The Museum of Islamic art is a branch of the Benaki Museum with a rich collection of artifacts from different parts of the world: India, Spain, North Africa, Asia Minor, Sicily, Egypt, and Saudi Arabia. The exhibits tell about the evolution of Islamic art. In the museum, you can see golden jewelry, marble, ceramics, weapons, funerary steles. There are also especially valuable exhibits: for example, a velvet saddle from Bursa (the 16th century).

The Ghika Gallery is a branch dedicated to life and work of the famous Greek artist Nikos Hadjikyriakos-Ghika. He donated his house to the Benaki Museum during his lifetime. Here you can see not only the artist's works, but also family heirlooms: antique furniture, photos and dishes. Art lovers will be particularly interested in visiting the workshop where Ghika worked.

The Yannis Pappas Studio is a branch located in the studio of the sculptor and artist Yannis Pappas. The building was given to the Benaki Museum by the master's son with the only condition: the father's works must be in their "natural surroundings". Today, Pappas' paintings and sculptures are displayed here.

The building of the old textile factory MENTIS. Here the production of textiles was located during 1.5 centuries: they produced theatre costumes, curtains and church clothes. When the business failed because of the financial crisis, the Benaki Museum received the building as a gift. Today, you can see how the silk was worked over and how the products were created, which the MENTIS factory was famous for. And those who wish can even attend master classes.

The Toy Museum is a collection that is interesting for both adults and children. This branch was opened not so long ago — just in 2017, but its size is impressive. It is based on the collection of Maria Argiriadi, which she had been collecting for more than 20 years. Now there are more than 20 000 toys and games, from antiquity to the 1970ies. There are even Roman and Byzantine ones. You will find out what toys and games children played in the cities and villages of different parts of Greece as well as of the world tens or hundreds of years ago, because the museum also presents European toys of the 17th – 20th centuries.

The Valadoros collection was donated by the Valadoros family. It became one of the most important acquisitions of the Benaki Museum during the recent years. The collection includes hundreds of icons and the rare gold embroidery, which is a masterpiece of Byzantine culture. This branch is located in the Valadoros family mansion.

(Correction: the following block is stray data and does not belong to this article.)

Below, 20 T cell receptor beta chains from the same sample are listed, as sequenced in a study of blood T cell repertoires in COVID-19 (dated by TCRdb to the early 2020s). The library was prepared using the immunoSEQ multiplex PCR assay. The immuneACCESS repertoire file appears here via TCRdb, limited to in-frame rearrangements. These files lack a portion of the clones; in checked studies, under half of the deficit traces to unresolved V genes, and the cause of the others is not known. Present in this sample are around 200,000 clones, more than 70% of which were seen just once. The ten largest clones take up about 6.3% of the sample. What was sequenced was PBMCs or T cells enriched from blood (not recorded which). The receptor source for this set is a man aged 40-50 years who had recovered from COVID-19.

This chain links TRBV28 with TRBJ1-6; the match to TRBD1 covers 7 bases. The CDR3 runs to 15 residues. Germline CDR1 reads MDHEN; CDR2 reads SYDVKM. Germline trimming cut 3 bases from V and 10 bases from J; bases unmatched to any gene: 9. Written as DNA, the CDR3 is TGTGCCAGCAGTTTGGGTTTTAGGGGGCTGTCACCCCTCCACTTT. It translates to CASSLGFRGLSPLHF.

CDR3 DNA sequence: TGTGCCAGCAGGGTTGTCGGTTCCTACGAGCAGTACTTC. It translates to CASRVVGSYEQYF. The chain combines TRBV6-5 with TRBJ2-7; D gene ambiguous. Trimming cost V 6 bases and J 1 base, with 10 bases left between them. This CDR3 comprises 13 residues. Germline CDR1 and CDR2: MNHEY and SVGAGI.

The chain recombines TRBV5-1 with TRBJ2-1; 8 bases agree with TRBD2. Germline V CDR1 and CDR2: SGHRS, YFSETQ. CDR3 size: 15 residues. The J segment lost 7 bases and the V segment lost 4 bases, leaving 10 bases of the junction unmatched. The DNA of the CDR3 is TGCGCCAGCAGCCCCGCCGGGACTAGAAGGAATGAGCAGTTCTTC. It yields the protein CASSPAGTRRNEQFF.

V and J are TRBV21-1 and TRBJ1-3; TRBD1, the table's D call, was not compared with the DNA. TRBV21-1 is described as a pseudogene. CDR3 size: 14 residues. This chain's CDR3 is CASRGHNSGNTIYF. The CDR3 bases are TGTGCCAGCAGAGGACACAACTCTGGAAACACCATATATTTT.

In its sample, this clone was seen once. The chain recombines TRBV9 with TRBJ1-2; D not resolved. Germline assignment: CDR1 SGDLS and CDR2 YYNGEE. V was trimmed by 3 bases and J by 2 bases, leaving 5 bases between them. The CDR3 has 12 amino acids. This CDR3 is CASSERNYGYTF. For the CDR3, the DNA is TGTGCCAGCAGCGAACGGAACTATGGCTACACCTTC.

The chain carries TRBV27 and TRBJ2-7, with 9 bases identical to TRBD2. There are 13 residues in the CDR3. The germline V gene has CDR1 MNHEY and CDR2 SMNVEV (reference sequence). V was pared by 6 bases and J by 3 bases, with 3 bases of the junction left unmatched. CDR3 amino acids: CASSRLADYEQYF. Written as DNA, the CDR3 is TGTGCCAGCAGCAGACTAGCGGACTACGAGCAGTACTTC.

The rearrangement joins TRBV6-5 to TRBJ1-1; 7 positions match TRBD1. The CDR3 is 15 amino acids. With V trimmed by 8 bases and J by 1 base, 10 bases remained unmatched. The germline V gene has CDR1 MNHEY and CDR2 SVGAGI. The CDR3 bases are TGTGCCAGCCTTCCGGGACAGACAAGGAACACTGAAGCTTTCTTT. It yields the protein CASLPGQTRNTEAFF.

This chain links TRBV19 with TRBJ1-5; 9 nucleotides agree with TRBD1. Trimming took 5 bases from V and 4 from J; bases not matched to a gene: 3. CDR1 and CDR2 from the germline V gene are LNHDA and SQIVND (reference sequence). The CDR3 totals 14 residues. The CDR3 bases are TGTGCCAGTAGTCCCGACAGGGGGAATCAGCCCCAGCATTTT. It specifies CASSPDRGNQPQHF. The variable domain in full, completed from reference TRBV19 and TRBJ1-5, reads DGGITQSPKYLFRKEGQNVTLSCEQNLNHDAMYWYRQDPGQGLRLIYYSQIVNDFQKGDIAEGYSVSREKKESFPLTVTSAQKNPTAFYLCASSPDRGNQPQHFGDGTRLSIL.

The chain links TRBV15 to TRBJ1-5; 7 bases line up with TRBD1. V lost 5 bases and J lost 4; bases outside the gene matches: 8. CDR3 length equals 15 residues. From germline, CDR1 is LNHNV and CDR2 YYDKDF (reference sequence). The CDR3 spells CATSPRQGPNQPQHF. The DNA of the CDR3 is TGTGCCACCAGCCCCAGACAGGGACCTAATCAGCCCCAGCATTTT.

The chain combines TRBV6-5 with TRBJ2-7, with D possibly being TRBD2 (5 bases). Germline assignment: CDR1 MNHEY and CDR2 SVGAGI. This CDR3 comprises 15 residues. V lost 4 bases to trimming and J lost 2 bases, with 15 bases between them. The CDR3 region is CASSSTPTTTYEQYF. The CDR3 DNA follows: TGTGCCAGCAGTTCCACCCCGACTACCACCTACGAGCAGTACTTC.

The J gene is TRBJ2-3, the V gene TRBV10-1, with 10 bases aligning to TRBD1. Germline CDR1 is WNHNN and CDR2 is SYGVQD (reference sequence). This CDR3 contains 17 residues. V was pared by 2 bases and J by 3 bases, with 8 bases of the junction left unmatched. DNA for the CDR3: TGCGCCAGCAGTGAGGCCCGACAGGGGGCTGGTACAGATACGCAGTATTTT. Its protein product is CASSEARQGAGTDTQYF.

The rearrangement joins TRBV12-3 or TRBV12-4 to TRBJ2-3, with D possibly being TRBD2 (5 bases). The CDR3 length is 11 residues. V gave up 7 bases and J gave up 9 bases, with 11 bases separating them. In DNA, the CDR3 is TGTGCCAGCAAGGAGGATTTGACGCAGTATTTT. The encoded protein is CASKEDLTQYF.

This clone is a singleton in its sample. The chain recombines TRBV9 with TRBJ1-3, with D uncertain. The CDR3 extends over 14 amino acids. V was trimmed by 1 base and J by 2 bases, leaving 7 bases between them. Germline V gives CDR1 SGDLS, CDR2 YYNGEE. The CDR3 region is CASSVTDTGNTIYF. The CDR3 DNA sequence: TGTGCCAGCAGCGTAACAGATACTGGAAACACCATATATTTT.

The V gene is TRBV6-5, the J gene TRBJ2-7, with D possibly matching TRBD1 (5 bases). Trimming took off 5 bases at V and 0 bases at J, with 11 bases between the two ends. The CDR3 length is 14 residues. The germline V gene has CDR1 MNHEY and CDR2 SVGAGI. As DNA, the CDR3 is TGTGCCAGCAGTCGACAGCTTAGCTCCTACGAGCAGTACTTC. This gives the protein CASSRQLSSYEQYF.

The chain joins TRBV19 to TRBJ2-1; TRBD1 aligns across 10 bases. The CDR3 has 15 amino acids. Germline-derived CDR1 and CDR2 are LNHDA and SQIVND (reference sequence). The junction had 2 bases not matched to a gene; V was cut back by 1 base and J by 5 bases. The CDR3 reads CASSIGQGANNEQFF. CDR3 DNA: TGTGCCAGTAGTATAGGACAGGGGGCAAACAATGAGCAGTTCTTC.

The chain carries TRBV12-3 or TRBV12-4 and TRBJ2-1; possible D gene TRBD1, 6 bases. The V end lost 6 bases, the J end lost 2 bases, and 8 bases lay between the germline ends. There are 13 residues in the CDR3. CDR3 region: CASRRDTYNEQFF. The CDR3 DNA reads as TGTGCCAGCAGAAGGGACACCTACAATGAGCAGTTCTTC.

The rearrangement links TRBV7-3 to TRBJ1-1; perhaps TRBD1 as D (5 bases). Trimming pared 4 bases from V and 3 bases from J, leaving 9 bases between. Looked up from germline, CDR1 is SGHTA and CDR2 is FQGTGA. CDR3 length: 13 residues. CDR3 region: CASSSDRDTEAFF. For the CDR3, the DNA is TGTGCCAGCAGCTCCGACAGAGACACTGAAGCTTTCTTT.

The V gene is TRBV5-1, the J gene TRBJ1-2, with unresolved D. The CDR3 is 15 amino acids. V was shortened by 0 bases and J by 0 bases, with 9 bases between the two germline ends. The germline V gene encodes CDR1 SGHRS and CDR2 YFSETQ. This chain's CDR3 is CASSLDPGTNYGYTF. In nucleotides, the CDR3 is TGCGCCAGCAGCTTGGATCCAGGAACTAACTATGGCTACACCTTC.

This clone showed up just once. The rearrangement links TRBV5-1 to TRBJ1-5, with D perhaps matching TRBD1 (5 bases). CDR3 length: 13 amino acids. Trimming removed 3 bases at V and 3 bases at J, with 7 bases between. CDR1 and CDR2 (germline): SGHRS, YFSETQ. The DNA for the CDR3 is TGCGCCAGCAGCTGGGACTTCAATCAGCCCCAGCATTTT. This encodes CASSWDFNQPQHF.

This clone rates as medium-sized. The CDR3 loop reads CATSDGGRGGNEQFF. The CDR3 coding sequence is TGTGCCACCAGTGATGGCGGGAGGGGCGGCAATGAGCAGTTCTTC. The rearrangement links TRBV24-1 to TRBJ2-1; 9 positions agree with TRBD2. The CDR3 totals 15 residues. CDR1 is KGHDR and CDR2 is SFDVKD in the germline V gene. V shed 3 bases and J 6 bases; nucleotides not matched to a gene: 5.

How to get

You can get to the main building of the Benaki Museum by several kinds of transport: 

By buses No. 022, 054, 100, 203, 204, 220, 221, 224, 235, 608, 622, 732, 815, Α5, Γ5, Ε14, Ε6; 

By trolleybus No. 3; 

By metro: lines 2 and 3 — you need to get off at “Syntagma” or “Evangelismos” stations.

The new building of the Benaki Museum can also be reached in several ways: 

By buses No. 815, 049, 914, 838, Β18, Γ18; 

By trolleybus No. 21; 

By metro: line 3, till “Keramikos” station.

Tips

  • Free Wi-Fi is available in all branches of the Benaki Museum;
  • The best time for a visit is on weekdays. The Benaki Museum can be crowded on weekends;
  • The exit to permanent exhibitions is free: on the International Museum day and every Thursday from 18:00 to 00:00, except for organized tour groups;
  • The museum has a separate convenient entrance for visitors in wheelchairs;
  • You to take flash-off photos in the museum;
  • The cafes of the Benaki Museum are located in its three branches: in the main building, in the new building, and in the Museum of Islamic art. In the main building the cafe is open every day except Tuesdays;
  • The Benaki Museum shop is also closed on Tuesdays. It is open from morning until closing on all other days.